Personal note:

Thinking through with Neuromancer and with the cyber cafes in Lagoon, have you ever walked through a casino – like the Bethlehem Sands – and just seen the people mindlessly pulling the levers, oblivious to the world around them? This reminded me of the cyber cafe where everyone just ignored what was going on until if finally crashed in on them.

Also, in terms of technology, many science fiction stories deal with the idea of connecting ourselves to technology, and beyond the obvious connection we have to phones and the internet, I was thinking about our connection to cars. As a commuting student who is put in many tight situations on the major highways coming to school everyday, I would physically get sick if someone crashed into my car – where did this empathy for physical objects come from? Maybe Phillip Dick can help me figure that one out.

The future of science fiction is already upon us!

May the Force Be With You, O

“[The president] wished he were at his home in Abuja with a glass of cool Guinness, watching Star Wars on his high-definition wide-screen television. He loved Star Wars, especially the more recent installments. There was such honor in Star Wars. In another life, he’d have made a great Jedi knight.” – 84

The neat things about this paragraph is that it shows science fiction is an acknowledged and important part of Okorafor’s universe. That might seem like stating the obvious, but in my experience it’s pretty rare to have 21st century characters directly cite the flood other media available to us in their thinking. In much the same way the protagonist in a zombie movie might have never seen or heard of these “dead-walking things” before the Outbreak, Okorafor could have glossed over other frames of reference for aliens. Showing these shout-outs and references not only makes the characters more sympathetic, but reflects how culture influences our thinking. These frames of reference stack on top of one another as time goes on, until Star Wars and District 9 form a sort of mosaic that gives Lagoon more complexity and nuance by having a conversation with the works that inspired it.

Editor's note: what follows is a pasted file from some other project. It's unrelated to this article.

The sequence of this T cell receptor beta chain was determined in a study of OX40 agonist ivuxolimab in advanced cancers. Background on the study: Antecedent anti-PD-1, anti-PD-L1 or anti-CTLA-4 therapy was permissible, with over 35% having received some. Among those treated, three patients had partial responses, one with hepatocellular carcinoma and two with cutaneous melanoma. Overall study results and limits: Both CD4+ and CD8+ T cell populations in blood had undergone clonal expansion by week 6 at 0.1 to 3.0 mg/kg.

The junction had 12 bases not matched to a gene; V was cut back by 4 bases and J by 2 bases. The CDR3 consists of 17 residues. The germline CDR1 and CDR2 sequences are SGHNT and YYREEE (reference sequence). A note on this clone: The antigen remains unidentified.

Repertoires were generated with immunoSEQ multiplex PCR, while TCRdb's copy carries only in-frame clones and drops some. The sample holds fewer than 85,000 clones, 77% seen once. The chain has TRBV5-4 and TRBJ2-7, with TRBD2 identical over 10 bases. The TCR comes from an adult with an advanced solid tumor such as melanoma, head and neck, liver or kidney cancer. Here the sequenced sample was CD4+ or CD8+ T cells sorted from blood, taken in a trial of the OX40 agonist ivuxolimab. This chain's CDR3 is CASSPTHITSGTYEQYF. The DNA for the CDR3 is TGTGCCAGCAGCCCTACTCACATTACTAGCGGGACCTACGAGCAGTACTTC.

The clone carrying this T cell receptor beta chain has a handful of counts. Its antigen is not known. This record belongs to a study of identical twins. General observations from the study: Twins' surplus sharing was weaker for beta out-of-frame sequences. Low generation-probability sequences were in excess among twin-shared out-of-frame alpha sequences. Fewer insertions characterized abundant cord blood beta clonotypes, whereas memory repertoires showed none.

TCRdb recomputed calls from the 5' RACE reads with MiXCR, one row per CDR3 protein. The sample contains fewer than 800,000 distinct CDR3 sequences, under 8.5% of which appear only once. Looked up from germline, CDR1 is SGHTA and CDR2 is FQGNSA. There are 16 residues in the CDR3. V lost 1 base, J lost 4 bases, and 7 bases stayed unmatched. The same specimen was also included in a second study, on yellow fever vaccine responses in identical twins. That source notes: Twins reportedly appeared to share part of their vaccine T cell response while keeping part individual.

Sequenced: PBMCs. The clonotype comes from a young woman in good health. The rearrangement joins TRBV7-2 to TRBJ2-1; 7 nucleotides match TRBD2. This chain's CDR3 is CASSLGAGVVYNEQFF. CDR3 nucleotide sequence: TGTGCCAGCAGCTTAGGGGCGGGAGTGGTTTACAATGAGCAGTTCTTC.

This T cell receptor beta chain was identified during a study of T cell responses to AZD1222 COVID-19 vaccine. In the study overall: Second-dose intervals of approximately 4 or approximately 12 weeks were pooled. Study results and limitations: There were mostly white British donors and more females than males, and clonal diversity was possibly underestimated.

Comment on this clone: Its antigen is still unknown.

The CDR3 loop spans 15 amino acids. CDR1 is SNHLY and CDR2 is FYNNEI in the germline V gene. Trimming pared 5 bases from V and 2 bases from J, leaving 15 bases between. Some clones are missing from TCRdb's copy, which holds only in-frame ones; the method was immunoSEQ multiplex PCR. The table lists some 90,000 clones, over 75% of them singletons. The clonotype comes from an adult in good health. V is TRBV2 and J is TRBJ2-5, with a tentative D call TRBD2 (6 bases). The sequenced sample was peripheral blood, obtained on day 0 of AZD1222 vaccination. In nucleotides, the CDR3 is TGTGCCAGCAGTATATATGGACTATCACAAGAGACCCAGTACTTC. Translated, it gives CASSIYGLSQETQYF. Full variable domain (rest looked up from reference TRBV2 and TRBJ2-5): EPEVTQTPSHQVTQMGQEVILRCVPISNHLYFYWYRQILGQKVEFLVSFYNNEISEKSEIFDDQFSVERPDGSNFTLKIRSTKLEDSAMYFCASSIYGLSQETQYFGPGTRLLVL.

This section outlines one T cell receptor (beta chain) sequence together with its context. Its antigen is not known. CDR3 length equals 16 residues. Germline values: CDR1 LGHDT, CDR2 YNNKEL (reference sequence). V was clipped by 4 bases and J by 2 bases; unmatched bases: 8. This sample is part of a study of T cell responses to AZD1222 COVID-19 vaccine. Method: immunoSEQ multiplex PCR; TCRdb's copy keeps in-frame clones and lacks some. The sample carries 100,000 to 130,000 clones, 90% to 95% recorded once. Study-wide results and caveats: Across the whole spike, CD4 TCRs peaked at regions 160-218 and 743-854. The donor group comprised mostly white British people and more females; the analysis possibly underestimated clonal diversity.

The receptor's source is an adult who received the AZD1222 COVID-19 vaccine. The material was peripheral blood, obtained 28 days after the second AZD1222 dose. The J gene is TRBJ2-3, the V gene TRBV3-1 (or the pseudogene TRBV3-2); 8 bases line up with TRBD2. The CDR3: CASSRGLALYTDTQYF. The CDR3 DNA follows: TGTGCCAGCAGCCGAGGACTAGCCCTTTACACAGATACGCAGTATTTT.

Prompt (group 2 and last): Media, media everywhere

How does Lagoon reflect on its own relationship to other media? All semester we have emphasized the specific qualities of science fiction in print. But Lagoon is full of representations and allusions to visual and digital media. Choose a particular example and write a short paragraph about how this particular Okorafor’s writing might help us think about how this science-fiction novel works in a multimedia world.

You may certainly discuss Lagoon in relation to District 9, but you need not.

Since this prompt is going up late, you will receive blogging credit for it if you post any time before class on Tuesday.

Supplements: Lagoon

Okorafor, Naijamerican Eyes on Lagos: text and photographs from a talk about Lagos Okorafor gave earlier this year, archived on her blog. I showed some of the images in class.

Okorafor’s own web site, with some biographical information about her and publicity materials for her various books (which gives a sense of the range of genres she works in). There is a video interview in which Okorafor talks, among other things, about how she chose writing as a career.

David Smith, Crisis in Nigeria as President drops out of view. A report from the London Guardian on the 2010 absence of then-Nigerian president Umaru Yar’Adua. Six years have since passed, and Lagoon, published four years since this event, is quite self-conscious about choosing this particular moment for its setting.

Nathaniel Bivan and Risqah Ramon, “Nigerian writers shouldn’t focus on fame, money – Nnedi Okorafor,” Daily Trust (Abuja), September 24, 2016: a recent interview, with some remarks on genre that we’ll talk about in class.

David Esizimetor and Francis Egbokhare, Naijá (Nigerian Pidgin): A descriptive article about the language, from the Language Varieties site, which also has good concise definitions of the linguistic terms “pidgin” and “creole.”